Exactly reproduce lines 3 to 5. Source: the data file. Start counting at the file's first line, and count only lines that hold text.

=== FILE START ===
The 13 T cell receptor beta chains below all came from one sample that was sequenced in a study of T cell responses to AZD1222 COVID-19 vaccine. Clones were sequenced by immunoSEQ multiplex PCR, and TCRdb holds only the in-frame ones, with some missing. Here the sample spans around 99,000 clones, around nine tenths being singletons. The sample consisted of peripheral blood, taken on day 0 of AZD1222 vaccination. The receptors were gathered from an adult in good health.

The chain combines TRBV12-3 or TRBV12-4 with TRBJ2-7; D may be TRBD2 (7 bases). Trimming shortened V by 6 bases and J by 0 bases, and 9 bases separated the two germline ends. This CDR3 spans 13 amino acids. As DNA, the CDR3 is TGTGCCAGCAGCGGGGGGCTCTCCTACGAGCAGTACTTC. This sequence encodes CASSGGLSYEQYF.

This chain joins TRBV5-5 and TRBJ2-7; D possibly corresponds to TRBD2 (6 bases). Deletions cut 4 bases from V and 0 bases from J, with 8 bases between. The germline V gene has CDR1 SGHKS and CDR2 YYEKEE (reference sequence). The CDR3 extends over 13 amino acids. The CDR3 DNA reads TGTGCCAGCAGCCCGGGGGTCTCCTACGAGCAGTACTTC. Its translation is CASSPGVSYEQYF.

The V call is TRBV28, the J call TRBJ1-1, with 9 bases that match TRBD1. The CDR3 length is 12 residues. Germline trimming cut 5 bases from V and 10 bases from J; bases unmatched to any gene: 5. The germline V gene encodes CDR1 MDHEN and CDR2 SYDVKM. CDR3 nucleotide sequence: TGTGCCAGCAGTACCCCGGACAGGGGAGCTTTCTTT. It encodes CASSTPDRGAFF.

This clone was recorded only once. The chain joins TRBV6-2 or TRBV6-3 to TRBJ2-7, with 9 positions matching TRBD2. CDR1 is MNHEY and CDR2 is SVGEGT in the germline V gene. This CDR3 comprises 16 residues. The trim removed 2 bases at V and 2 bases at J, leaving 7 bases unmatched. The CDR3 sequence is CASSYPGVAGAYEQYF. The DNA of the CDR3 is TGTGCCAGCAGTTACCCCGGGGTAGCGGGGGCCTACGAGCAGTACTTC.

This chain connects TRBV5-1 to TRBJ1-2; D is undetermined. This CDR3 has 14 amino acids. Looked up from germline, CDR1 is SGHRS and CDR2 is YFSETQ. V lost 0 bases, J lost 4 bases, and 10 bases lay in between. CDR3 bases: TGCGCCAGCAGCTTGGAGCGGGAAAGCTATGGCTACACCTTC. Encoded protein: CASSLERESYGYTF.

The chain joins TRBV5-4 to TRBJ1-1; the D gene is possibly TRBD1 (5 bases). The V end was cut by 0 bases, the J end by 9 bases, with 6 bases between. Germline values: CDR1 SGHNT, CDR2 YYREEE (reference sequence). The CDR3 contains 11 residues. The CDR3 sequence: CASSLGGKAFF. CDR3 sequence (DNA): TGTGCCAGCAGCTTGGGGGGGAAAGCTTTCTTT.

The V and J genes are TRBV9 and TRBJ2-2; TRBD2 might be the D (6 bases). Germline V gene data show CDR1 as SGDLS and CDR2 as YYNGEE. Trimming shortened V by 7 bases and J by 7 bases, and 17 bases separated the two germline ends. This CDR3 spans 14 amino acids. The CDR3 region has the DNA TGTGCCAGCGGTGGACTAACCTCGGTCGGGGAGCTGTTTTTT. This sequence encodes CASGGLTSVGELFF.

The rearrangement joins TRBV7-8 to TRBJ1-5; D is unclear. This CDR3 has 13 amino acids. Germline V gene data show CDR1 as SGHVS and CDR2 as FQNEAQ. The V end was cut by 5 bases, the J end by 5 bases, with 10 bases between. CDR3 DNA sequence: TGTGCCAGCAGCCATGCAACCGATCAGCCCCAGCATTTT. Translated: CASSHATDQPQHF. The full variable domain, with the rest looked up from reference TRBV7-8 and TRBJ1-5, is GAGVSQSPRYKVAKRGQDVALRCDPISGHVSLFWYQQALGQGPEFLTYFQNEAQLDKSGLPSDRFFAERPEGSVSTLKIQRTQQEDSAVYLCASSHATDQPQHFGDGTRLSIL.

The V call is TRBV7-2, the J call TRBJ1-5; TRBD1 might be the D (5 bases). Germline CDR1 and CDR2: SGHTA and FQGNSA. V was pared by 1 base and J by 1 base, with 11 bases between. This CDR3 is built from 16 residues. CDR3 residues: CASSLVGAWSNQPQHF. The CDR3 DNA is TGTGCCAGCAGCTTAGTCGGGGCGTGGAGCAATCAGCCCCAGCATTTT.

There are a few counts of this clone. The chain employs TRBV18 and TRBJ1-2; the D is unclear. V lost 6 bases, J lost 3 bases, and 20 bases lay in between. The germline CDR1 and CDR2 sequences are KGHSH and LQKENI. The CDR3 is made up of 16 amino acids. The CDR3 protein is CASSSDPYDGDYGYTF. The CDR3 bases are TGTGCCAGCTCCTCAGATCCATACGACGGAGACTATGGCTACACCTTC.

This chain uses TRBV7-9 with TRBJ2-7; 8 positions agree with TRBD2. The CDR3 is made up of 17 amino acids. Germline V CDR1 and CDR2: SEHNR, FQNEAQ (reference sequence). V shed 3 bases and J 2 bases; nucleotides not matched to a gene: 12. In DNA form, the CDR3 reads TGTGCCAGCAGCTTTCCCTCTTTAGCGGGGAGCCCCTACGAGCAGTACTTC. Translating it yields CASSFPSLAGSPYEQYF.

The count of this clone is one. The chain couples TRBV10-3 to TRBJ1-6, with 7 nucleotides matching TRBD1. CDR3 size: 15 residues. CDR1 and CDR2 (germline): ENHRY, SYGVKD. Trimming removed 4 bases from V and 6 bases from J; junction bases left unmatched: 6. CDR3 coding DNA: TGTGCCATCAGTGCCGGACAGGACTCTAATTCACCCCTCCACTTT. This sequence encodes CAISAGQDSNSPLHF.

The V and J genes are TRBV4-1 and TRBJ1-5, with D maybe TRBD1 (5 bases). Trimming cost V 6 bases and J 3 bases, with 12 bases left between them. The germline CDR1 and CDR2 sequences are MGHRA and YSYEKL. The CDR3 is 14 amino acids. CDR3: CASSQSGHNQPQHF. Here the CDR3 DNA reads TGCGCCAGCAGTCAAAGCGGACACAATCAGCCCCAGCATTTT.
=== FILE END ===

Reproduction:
This chain joins TRBV5-5 and TRBJ2-7; D possibly corresponds to TRBD2 (6 bases). Deletions cut 4 bases from V and 0 bases from J, with 8 bases between. The germline V gene has CDR1 SGHKS and CDR2 YYEKEE (reference sequence). The CDR3 extends over 13 amino acids. The CDR3 DNA reads TGTGCCAGCAGCCCGGGGGTCTCCTACGAGCAGTACTTC. Its translation is CASSPGVSYEQYF.

The V call is TRBV28, the J call TRBJ1-1, with 9 bases that match TRBD1. The CDR3 length is 12 residues. Germline trimming cut 5 bases from V and 10 bases from J; bases unmatched to any gene: 5. The germline V gene encodes CDR1 MDHEN and CDR2 SYDVKM. CDR3 nucleotide sequence: TGTGCCAGCAGTACCCCGGACAGGGGAGCTTTCTTT. It encodes CASSTPDRGAFF.

This clone was recorded only once. The chain joins TRBV6-2 or TRBV6-3 to TRBJ2-7, with 9 positions matching TRBD2. CDR1 is MNHEY and CDR2 is SVGEGT in the germline V gene. This CDR3 comprises 16 residues. The trim removed 2 bases at V and 2 bases at J, leaving 7 bases unmatched. The CDR3 sequence is CASSYPGVAGAYEQYF. The DNA of the CDR3 is TGTGCCAGCAGTTACCCCGGGGTAGCGGGGGCCTACGAGCAGTACTTC.